Paper No. 26-2
Presentation Time: 8:55 AM
COASTAL PROCESSES, COASTAL MORPHOLOGY, AND COASTAL ENGINEERING PRACTICE ON TWO HAWAII SHORELINES: THE NORTH SHORE OF OAHU AND THE WEST SHORE OF MAUI
Hawaii’s vigorous wave climate and varied geography produces uniquely different coastal morphologies. The North Shore of Oahu faces directly into energetic waves from the northwest during the winter season, and is also affected by smaller, shorter period, oblique trade wind waves. The beaches have an abundant supply of sand, and a recent profile study (2015-2016) shows that the morphology is characterized by a mobile low beach that responds to both trade wind waves and distant swell, and a relatively stationary high storm berm. The berm is particularly well developed on the North Shore due to the winter wave climate and the lack of wind-generated dune features that can mask the berm presence. The storm berm at Sunset Beach is a remarkable feature that stretches over two miles with minor interruptions. It provides robust natural shore protection for communities of single family homes built along the shoreline. The storm berm is examined as an energy dissipating, cross-shore morphology built by overwash during extreme wave events. While stable in the presence of giant winter waves, erosional hot spots can develop in the berm due to longshore processes. At present, the preferred erosion mitigation is sand pushing, which is inexpensive, effective, and preserves the storm berm morphology.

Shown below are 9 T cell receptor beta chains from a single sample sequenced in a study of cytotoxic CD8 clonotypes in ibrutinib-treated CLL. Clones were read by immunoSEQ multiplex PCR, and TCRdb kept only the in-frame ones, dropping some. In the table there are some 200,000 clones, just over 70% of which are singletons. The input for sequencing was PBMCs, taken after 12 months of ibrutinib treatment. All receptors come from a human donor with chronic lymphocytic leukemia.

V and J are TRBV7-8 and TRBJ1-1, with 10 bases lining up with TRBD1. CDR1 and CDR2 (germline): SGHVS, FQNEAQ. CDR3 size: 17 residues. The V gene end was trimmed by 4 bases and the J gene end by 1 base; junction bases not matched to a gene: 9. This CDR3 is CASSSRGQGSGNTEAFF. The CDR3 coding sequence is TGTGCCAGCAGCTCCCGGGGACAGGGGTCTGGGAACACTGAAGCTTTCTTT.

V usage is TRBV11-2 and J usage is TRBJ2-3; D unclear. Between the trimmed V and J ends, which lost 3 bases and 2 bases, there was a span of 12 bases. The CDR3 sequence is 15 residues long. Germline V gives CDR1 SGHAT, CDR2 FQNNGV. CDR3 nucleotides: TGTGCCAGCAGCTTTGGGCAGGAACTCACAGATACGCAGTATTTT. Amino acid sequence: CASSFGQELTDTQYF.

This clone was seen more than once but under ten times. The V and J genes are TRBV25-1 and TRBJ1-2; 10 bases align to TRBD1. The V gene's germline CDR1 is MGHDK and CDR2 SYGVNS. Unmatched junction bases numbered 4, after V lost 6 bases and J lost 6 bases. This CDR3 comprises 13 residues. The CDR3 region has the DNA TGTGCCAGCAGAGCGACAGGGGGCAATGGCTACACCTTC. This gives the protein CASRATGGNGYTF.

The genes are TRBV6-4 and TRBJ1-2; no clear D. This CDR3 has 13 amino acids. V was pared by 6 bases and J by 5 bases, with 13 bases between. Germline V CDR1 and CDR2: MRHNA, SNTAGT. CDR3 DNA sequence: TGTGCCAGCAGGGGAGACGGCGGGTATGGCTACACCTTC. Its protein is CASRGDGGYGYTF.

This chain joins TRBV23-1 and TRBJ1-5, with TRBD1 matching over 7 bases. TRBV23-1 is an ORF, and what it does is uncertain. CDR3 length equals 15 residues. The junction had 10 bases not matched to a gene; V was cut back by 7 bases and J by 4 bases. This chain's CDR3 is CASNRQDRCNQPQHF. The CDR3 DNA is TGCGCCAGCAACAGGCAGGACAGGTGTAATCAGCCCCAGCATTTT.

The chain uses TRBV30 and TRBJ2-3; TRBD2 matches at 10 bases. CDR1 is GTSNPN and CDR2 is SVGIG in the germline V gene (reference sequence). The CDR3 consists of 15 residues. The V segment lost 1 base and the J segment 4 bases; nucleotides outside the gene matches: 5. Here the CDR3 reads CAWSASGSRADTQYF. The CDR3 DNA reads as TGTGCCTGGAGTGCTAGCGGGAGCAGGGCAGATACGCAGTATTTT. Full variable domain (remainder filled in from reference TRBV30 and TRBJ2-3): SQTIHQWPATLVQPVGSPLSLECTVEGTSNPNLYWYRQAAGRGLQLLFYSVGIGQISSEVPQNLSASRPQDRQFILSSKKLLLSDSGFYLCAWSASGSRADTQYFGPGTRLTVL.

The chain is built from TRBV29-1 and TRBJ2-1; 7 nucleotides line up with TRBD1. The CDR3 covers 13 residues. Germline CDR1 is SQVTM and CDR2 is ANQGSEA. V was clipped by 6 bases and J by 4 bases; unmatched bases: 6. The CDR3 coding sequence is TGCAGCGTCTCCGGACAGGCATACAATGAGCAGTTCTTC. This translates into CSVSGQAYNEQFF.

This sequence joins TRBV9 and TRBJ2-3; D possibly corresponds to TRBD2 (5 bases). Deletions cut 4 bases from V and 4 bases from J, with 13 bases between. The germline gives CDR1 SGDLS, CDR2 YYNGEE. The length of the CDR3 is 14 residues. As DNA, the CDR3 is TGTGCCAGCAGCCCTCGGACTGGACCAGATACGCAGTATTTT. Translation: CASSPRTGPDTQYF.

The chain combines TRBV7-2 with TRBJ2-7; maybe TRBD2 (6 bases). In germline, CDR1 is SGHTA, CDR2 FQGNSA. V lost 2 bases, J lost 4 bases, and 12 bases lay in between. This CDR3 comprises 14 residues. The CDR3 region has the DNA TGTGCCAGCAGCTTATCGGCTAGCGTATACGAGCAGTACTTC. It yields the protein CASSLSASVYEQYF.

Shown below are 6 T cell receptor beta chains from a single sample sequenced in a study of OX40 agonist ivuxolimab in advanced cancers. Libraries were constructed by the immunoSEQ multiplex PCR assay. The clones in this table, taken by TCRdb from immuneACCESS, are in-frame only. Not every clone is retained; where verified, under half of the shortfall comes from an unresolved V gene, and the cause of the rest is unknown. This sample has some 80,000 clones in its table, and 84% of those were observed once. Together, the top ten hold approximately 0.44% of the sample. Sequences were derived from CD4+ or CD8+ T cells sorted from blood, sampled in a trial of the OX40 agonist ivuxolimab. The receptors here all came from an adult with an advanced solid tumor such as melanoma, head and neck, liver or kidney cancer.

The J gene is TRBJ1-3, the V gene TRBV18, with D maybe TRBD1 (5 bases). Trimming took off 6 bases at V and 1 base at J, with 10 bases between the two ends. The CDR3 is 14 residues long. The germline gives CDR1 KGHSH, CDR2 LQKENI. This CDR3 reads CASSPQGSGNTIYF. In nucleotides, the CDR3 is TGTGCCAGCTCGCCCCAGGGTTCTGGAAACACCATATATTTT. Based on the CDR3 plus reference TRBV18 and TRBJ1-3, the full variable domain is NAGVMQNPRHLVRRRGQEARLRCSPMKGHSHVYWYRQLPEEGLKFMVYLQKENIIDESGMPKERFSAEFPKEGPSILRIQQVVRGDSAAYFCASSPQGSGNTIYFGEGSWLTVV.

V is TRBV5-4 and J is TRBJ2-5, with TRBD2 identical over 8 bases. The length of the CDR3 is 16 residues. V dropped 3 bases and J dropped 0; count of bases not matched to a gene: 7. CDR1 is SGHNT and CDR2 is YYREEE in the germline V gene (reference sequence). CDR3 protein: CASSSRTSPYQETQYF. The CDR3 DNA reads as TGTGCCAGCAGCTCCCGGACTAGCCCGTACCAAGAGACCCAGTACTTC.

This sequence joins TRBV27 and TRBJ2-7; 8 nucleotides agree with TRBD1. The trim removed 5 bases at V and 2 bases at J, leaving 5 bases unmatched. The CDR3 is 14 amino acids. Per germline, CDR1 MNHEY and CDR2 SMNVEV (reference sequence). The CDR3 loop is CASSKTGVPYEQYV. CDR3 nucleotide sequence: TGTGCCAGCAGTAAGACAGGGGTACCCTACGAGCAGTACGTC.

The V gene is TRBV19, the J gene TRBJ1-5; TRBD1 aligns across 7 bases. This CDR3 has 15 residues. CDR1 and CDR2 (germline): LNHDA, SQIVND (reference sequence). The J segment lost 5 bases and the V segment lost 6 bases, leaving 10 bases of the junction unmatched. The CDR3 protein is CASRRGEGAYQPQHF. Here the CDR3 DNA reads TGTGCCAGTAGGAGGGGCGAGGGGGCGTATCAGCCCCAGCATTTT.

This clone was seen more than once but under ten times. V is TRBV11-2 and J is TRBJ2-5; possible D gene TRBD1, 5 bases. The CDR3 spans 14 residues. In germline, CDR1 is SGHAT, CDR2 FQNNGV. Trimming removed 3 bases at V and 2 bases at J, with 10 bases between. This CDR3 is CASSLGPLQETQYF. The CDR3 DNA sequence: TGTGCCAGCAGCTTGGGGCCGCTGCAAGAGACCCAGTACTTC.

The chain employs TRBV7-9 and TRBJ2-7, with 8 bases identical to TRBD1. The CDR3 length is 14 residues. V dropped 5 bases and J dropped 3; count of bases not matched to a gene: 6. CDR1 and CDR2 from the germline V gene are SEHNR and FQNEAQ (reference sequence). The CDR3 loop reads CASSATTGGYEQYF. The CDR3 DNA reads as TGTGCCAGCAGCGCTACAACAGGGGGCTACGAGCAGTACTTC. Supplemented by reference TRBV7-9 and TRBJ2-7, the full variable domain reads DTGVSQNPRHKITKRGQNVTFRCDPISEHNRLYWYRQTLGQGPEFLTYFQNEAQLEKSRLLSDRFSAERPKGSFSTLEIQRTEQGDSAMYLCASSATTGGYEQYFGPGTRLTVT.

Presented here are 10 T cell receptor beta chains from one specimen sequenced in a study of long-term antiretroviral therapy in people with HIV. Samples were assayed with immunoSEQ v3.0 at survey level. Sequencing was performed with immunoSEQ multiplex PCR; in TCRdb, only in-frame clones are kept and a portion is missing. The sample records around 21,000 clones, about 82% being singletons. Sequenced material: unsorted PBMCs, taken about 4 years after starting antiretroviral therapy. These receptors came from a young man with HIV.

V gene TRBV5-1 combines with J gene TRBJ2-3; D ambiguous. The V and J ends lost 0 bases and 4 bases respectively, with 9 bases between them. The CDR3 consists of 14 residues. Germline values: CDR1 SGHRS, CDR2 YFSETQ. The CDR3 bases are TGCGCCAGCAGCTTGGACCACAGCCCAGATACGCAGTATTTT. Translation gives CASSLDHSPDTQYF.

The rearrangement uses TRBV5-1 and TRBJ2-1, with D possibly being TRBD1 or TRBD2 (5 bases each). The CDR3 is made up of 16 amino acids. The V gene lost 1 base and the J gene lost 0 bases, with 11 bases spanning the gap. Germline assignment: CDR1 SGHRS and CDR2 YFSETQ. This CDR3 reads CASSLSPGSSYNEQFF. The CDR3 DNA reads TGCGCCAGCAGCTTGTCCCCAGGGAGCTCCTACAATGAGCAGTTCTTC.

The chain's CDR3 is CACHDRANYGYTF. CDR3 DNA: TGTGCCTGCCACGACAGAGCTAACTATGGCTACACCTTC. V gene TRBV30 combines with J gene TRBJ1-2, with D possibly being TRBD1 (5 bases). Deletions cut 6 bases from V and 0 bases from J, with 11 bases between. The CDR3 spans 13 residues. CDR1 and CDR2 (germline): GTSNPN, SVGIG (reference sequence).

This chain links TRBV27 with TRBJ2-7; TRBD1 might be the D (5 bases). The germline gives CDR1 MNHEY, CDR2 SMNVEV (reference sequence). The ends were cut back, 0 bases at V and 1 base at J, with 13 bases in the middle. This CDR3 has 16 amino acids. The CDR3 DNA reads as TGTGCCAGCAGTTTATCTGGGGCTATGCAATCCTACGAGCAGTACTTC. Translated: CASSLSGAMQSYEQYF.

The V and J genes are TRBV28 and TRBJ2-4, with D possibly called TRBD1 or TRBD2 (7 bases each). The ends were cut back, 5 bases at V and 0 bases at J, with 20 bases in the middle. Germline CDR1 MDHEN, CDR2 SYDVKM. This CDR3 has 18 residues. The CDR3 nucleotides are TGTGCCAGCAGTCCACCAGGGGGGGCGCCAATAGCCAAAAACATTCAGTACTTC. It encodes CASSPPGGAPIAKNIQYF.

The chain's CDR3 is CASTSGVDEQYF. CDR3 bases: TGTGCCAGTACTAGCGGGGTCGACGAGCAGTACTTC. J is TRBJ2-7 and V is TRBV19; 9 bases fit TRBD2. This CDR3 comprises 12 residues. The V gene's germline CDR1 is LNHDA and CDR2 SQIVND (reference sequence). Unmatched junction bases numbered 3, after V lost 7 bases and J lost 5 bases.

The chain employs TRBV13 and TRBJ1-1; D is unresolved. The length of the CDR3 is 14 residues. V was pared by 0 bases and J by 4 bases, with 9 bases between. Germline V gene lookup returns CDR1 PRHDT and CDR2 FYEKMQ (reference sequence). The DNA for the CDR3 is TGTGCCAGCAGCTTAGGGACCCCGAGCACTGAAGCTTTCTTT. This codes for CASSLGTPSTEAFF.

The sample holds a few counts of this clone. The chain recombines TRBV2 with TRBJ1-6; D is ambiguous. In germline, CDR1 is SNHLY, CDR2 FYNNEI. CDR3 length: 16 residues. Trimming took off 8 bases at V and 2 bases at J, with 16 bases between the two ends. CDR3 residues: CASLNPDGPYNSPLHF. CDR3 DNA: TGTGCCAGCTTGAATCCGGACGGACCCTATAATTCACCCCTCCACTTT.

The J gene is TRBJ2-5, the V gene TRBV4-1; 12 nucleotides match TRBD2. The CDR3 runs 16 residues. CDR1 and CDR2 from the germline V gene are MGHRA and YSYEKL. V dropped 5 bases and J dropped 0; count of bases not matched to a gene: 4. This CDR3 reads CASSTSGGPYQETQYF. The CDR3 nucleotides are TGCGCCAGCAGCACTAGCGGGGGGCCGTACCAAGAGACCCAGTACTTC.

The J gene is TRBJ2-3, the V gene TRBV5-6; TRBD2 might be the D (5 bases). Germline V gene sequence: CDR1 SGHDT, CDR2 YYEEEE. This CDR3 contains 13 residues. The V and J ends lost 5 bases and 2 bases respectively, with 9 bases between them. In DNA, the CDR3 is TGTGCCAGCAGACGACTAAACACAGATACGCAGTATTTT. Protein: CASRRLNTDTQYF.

The west side of Maui is shadowed from direct wave approach from the northwest by the island of Molokai and from trade wind waves by the island itself. The wave climate is also seasonal, but characterized by highly oblique waves from opposing directions. Coastal processes are dominated by longshore transport that changes direction with the winter and summer wave climates. The seasonal shift results in dramatic changes in sand distribution within the local beach cells. Terrestrial erosion predominantly occurs at the ends of the cells during the season in which that part of the beach is deflated, with a tendency to migrate toward the cell center with increasing severity of sand loss and wave impact. In contrast to the North Shore morphology, the shoreline in these areas is highly reflective, and characterized by steep wave-cut scarps carved into the terrestrial soils. Appropriate erosion mitigation methods in West Maui are presently subject to widespread discussion, as high value condominium and hotel properties are threatened.